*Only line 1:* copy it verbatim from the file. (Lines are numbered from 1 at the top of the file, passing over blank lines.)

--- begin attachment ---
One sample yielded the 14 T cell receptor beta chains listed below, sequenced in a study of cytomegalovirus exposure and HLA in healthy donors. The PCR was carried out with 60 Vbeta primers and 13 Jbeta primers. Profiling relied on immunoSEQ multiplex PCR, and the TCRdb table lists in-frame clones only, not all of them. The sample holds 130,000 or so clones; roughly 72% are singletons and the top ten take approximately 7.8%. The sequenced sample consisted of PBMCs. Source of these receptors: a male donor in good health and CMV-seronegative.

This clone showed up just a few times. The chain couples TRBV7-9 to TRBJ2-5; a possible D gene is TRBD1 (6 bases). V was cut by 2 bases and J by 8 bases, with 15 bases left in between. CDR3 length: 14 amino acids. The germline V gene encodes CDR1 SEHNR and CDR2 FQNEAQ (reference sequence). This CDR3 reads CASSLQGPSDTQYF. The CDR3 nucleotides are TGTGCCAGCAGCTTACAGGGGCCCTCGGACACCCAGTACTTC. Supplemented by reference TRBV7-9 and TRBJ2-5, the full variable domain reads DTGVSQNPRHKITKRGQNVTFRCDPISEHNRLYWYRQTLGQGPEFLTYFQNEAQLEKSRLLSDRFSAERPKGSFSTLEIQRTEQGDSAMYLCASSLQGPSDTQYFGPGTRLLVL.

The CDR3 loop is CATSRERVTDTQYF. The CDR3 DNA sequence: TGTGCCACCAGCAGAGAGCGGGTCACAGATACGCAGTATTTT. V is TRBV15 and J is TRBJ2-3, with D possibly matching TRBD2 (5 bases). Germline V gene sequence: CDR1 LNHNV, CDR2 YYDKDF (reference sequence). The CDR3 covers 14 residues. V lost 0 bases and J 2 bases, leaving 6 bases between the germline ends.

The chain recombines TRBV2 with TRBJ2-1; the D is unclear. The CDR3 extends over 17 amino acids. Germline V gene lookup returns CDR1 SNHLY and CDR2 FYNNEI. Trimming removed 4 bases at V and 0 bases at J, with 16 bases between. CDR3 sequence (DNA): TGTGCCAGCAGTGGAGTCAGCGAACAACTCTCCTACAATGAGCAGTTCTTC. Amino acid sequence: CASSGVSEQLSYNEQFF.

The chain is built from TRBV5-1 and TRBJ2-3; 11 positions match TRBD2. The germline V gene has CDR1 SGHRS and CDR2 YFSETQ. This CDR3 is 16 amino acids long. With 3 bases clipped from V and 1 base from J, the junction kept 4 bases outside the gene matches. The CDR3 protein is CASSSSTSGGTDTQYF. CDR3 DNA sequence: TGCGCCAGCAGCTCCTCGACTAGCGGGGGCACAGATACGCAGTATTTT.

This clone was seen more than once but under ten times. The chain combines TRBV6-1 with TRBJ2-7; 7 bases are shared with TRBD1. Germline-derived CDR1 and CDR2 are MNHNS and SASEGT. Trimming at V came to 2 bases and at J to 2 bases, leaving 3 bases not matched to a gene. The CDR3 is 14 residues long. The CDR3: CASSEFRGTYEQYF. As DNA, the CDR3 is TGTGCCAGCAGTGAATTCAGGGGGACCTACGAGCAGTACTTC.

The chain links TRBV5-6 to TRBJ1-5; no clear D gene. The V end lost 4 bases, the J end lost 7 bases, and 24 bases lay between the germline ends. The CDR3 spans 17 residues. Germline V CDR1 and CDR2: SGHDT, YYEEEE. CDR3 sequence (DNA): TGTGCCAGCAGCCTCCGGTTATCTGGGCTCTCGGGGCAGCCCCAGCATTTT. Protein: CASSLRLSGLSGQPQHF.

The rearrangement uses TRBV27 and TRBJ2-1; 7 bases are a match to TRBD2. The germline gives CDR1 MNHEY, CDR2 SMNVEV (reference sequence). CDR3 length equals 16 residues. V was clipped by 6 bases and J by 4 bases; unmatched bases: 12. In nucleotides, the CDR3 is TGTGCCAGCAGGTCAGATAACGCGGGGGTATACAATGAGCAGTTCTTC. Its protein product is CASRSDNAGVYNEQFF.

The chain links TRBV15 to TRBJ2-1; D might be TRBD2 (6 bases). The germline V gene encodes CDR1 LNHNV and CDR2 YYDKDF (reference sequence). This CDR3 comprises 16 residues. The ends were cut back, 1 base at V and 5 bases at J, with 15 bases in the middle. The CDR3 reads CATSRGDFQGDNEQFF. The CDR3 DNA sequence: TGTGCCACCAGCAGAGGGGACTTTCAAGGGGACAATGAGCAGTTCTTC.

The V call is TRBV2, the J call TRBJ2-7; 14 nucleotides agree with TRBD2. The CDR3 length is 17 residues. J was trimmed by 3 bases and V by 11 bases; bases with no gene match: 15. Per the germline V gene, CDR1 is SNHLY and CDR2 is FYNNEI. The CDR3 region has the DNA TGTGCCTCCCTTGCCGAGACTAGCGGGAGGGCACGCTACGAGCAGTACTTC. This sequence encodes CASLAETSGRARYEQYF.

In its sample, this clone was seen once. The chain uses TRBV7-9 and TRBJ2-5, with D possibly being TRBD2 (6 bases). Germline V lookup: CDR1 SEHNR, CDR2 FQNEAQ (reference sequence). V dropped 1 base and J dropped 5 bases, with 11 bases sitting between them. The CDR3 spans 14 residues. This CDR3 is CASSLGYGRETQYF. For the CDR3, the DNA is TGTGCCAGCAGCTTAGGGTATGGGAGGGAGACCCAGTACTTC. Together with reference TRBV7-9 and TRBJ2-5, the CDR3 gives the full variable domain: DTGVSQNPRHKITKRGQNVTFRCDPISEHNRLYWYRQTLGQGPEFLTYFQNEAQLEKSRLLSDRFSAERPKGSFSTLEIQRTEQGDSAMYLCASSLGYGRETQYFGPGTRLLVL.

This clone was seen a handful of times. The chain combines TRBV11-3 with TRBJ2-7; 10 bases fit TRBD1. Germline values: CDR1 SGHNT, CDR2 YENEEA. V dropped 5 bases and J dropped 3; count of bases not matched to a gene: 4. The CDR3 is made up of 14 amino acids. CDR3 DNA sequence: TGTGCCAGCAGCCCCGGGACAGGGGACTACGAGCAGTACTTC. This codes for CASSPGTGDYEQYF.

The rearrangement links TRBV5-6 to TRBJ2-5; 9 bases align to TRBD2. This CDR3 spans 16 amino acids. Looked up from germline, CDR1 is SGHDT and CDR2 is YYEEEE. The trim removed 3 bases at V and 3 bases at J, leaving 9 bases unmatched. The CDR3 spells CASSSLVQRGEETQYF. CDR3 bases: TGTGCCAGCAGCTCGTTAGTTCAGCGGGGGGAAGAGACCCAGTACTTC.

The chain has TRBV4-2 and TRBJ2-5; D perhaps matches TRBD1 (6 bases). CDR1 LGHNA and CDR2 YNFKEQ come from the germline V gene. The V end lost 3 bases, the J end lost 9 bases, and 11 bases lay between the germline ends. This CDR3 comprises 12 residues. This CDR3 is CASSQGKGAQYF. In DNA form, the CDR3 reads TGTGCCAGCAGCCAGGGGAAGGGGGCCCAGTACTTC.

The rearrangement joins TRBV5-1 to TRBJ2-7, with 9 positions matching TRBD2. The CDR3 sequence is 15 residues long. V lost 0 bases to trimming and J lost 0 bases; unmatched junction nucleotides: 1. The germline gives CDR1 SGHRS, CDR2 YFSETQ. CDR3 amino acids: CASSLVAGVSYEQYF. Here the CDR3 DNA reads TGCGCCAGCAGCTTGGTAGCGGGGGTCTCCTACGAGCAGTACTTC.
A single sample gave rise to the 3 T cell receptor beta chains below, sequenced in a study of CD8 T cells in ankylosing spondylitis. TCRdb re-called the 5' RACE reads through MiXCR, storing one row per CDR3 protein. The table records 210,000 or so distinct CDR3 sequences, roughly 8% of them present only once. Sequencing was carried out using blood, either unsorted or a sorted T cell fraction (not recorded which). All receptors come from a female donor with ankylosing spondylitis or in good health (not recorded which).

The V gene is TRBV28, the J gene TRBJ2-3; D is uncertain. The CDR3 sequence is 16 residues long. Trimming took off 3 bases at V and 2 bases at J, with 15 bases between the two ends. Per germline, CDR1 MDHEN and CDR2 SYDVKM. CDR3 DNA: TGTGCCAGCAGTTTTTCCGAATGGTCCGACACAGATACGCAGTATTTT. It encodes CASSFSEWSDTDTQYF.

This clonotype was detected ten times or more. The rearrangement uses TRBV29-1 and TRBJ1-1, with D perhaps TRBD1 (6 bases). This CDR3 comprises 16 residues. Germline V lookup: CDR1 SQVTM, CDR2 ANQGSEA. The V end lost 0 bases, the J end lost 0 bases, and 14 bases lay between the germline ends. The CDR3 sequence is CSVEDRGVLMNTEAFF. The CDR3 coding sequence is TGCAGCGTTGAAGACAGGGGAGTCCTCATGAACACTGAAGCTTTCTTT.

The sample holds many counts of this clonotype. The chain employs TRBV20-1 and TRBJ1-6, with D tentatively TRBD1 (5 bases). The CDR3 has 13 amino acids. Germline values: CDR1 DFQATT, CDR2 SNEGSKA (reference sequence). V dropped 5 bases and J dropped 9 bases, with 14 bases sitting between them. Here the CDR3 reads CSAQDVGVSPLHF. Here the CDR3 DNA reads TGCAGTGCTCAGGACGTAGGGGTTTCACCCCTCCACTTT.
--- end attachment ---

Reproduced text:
One sample yielded the 14 T cell receptor beta chains listed below, sequenced in a study of cytomegalovirus exposure and HLA in healthy donors. The PCR was carried out with 60 Vbeta primers and 13 Jbeta primers. Profiling relied on immunoSEQ multiplex PCR, and the TCRdb table lists in-frame clones only, not all of them. The sample holds 130,000 or so clones; roughly 72% are singletons and the top ten take approximately 7.8%. The sequenced sample consisted of PBMCs. Source of these receptors: a male donor in good health and CMV-seronegative.